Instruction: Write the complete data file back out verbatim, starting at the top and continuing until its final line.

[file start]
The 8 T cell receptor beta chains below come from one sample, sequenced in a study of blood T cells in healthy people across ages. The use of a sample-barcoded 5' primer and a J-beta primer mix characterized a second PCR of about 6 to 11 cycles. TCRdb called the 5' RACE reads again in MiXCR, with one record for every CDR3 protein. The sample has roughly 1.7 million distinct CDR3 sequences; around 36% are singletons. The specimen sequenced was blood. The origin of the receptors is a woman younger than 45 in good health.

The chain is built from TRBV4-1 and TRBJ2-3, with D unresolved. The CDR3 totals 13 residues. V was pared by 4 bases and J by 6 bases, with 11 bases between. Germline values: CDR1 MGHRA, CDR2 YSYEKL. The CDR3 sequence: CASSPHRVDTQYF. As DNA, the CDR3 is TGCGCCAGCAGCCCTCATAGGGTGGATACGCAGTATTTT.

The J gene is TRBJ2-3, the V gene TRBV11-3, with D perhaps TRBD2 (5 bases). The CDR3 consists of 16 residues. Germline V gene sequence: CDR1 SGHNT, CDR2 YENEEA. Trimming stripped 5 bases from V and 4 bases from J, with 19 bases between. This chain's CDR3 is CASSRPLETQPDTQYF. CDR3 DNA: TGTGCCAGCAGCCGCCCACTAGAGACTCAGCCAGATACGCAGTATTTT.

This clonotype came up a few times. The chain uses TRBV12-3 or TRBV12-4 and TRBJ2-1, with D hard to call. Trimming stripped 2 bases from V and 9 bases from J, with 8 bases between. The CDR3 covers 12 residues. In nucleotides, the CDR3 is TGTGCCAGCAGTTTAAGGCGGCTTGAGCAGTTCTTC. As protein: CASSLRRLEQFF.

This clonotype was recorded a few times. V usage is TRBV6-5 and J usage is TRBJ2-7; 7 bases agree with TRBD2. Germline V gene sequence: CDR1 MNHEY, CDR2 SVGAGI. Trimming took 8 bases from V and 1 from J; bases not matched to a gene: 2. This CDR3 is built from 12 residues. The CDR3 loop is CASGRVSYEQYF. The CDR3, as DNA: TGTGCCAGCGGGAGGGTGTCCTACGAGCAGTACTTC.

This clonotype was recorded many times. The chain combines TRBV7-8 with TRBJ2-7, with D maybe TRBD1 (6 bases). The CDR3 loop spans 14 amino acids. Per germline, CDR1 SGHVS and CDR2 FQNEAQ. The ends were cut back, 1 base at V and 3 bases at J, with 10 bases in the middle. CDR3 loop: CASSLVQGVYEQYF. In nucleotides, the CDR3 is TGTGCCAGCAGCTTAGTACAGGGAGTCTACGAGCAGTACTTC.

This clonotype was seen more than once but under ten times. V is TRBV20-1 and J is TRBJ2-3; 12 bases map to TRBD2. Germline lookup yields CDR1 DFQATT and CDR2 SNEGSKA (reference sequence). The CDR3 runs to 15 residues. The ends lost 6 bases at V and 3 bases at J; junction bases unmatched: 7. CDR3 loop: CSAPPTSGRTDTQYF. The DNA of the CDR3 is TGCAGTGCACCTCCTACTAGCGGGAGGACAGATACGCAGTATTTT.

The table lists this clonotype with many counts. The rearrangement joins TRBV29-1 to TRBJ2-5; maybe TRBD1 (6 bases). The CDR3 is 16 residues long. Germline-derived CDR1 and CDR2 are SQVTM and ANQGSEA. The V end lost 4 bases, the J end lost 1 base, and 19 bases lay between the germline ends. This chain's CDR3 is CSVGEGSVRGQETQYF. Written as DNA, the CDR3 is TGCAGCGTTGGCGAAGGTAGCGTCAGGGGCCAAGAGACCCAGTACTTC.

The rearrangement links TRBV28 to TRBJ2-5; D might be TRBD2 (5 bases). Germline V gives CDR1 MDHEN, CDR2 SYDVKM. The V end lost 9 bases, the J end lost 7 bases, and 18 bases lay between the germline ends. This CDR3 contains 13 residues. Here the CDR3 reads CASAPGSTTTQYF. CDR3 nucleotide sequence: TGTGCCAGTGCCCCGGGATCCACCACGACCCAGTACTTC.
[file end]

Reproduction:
The 8 T cell receptor beta chains below come from one sample, sequenced in a study of blood T cells in healthy people across ages. The use of a sample-barcoded 5' primer and a J-beta primer mix characterized a second PCR of about 6 to 11 cycles. TCRdb called the 5' RACE reads again in MiXCR, with one record for every CDR3 protein. The sample has roughly 1.7 million distinct CDR3 sequences; around 36% are singletons. The specimen sequenced was blood. The origin of the receptors is a woman younger than 45 in good health.

The chain is built from TRBV4-1 and TRBJ2-3, with D unresolved. The CDR3 totals 13 residues. V was pared by 4 bases and J by 6 bases, with 11 bases between. Germline values: CDR1 MGHRA, CDR2 YSYEKL. The CDR3 sequence: CASSPHRVDTQYF. As DNA, the CDR3 is TGCGCCAGCAGCCCTCATAGGGTGGATACGCAGTATTTT.

The J gene is TRBJ2-3, the V gene TRBV11-3, with D perhaps TRBD2 (5 bases). The CDR3 consists of 16 residues. Germline V gene sequence: CDR1 SGHNT, CDR2 YENEEA. Trimming stripped 5 bases from V and 4 bases from J, with 19 bases between. This chain's CDR3 is CASSRPLETQPDTQYF. CDR3 DNA: TGTGCCAGCAGCCGCCCACTAGAGACTCAGCCAGATACGCAGTATTTT.

This clonotype came up a few times. The chain uses TRBV12-3 or TRBV12-4 and TRBJ2-1, with D hard to call. Trimming stripped 2 bases from V and 9 bases from J, with 8 bases between. The CDR3 covers 12 residues. In nucleotides, the CDR3 is TGTGCCAGCAGTTTAAGGCGGCTTGAGCAGTTCTTC. As protein: CASSLRRLEQFF.

This clonotype was recorded a few times. V usage is TRBV6-5 and J usage is TRBJ2-7; 7 bases agree with TRBD2. Germline V gene sequence: CDR1 MNHEY, CDR2 SVGAGI. Trimming took 8 bases from V and 1 from J; bases not matched to a gene: 2. This CDR3 is built from 12 residues. The CDR3 loop is CASGRVSYEQYF. The CDR3, as DNA: TGTGCCAGCGGGAGGGTGTCCTACGAGCAGTACTTC.

This clonotype was recorded many times. The chain combines TRBV7-8 with TRBJ2-7, with D maybe TRBD1 (6 bases). The CDR3 loop spans 14 amino acids. Per germline, CDR1 SGHVS and CDR2 FQNEAQ. The ends were cut back, 1 base at V and 3 bases at J, with 10 bases in the middle. CDR3 loop: CASSLVQGVYEQYF. In nucleotides, the CDR3 is TGTGCCAGCAGCTTAGTACAGGGAGTCTACGAGCAGTACTTC.

This clonotype was seen more than once but under ten times. V is TRBV20-1 and J is TRBJ2-3; 12 bases map to TRBD2. Germline lookup yields CDR1 DFQATT and CDR2 SNEGSKA (reference sequence). The CDR3 runs to 15 residues. The ends lost 6 bases at V and 3 bases at J; junction bases unmatched: 7. CDR3 loop: CSAPPTSGRTDTQYF. The DNA of the CDR3 is TGCAGTGCACCTCCTACTAGCGGGAGGACAGATACGCAGTATTTT.

The table lists this clonotype with many counts. The rearrangement joins TRBV29-1 to TRBJ2-5; maybe TRBD1 (6 bases). The CDR3 is 16 residues long. Germline-derived CDR1 and CDR2 are SQVTM and ANQGSEA. The V end lost 4 bases, the J end lost 1 base, and 19 bases lay between the germline ends. This chain's CDR3 is CSVGEGSVRGQETQYF. Written as DNA, the CDR3 is TGCAGCGTTGGCGAAGGTAGCGTCAGGGGCCAAGAGACCCAGTACTTC.

The rearrangement links TRBV28 to TRBJ2-5; D might be TRBD2 (5 bases). Germline V gives CDR1 MDHEN, CDR2 SYDVKM. The V end lost 9 bases, the J end lost 7 bases, and 18 bases lay between the germline ends. This CDR3 contains 13 residues. Here the CDR3 reads CASAPGSTTTQYF. CDR3 nucleotide sequence: TGTGCCAGTGCCCCGGGATCCACCACGACCCAGTACTTC.